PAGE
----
Marketing Gamification: Old Spice launches the Game DIKEMBE MUTOMBO’S 4 1/2 WEEKS TO SAVE THE WORLD

New to Gamification? Check out my post What is Gamification & my Gamification Framework: Octalysis

Old Spice Does it Again

(Note: to play the actual game, scroll down until you find the source of the thrillingly annoying music, and then fullscreen it.)

In 2010, Old Spice swept across all media channels with their “Hello Ladies…” campaign. That was shared and spread on every platform possible, and was one of the most common conversation starters during the time (Of course, those conversation starters later moved on into Rebecca Black’s “Friday” and the wonderful Korean dance Gangnam Style).

Old Spice got men here and there to smell good for some time, but men being men, got back to their good old habits of NOT smelling like an adventure, baking gourmet cakes with the kitchens they made with their own hands,  and definitely NOT swan diving.

Old Spice needed to come up with something more epic for the manly men, not just for the women’s men, and so they again put together the smart minds of Wieden+Kennedy Portland to figure out something that would spread like wildfire again.

The WK folks thought….so what do men like? They like basketball, they like to be the hero and save the world, they like random humor….and, they like video games.

Mix Basketball, a World-saving Hero, Random Humor, and Video Games together, and what comes out of the blender is their newest masterpiece: DIKEMBE MUTOMBO’S 4 1/2 WEEKS TO SAVE THE WORLD (yes, it has to be all caps).

Marketing Gamification through a game to save the world

DIKEMBE MUTOMBO’S 4 1/2 WEEKS TO SAVE THE WORLD is a 8-Bit styled game where users control the Basketball Legend Dikimbe Mutombo to prevent the 2012 end of the world (according to the Mayan’s calendar) from happening by accomplishing small quests that eventually leads to carving up more dates on the Mayan calendar so we can delay humanity’s extinction. At least until the day we invent self-combing hair.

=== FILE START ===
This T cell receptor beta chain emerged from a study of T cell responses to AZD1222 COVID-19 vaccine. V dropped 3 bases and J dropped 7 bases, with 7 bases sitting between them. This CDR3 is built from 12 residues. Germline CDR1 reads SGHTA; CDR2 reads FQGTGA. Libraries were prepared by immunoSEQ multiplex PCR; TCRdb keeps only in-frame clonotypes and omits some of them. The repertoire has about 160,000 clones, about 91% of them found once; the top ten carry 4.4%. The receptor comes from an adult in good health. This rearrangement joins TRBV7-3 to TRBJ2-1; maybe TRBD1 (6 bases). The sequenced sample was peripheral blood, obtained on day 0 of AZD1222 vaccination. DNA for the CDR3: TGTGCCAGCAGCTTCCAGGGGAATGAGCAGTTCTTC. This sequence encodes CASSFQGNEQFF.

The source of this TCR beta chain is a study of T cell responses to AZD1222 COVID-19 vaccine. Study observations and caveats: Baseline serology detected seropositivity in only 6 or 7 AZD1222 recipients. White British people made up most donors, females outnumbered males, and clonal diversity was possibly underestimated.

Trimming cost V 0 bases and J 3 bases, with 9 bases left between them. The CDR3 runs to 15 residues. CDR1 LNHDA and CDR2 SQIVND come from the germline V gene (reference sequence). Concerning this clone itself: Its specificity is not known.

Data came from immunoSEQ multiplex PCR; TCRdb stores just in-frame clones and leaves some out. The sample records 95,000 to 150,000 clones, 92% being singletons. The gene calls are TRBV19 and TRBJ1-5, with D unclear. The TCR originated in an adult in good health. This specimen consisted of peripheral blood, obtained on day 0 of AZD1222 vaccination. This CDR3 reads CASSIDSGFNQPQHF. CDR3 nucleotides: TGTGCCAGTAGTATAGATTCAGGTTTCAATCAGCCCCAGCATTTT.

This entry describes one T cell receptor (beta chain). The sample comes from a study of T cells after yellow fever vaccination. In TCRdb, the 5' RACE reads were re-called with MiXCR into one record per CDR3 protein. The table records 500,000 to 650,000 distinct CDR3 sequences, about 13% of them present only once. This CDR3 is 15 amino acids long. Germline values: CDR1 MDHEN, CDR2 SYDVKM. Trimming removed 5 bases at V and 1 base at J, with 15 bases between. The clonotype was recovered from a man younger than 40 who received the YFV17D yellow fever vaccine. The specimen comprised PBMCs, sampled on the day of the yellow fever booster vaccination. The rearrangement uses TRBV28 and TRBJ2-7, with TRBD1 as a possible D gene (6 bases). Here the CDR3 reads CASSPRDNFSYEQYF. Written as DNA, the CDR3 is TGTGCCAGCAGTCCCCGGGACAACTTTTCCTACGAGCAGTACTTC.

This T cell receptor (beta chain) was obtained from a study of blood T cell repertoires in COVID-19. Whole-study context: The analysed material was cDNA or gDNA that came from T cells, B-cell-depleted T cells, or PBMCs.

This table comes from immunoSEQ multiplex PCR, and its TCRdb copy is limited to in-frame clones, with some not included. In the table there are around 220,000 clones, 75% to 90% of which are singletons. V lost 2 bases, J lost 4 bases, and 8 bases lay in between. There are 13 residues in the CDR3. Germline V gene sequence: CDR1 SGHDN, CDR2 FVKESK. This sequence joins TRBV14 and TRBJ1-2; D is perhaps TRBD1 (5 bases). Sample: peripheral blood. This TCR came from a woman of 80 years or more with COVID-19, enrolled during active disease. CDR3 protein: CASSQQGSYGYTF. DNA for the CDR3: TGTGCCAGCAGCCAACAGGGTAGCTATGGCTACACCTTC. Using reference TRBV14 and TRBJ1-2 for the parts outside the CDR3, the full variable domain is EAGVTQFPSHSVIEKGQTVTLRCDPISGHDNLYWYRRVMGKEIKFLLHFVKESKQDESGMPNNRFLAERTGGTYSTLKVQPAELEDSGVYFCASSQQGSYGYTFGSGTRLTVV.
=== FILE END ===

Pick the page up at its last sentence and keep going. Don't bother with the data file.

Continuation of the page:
Actually, I’m not sure how the small quests have anything to do with carving the Mayan calendar, but those quests are always relevant to the times: from getting people to stop dancing Gangnam Style so they can vote (with the boss fight being the State of Ohio), to getting rid of a fluffy toy called Blurgies while playing It’s Thanksgiving by Nicole Westbrook, a successor of Rebecca Black).

Of course, we don’t know what will happen next because each stage only unlocks one week at a time (explained later).

Running Octalysis on DIKEMBE MUTOMBO’S 4 1/2 WEEKS TO SAVE THE WORLD

Below is the analysis of the campaign through my Complete Gamification Framework called Octalysis:

Dikimbe Mutombo Gamification from Old Spice

 

As you can see, DM4.5WTSTW (this is my new abbreviation) has a strange rocket shape, as it scores incredibly high in Epic Meaning & Calling, Unpredictability & Curiosity, and Scarcity & Impatience, but very low on most others. Because of that, it earns itself an Octalysis score of 260 (which is almost as high as Twitter!) Continue reading Marketing Gamification: Old Spice launches the Game DIKEMBE MUTOMBO’S 4 1/2 WEEKS TO SAVE THE WORLD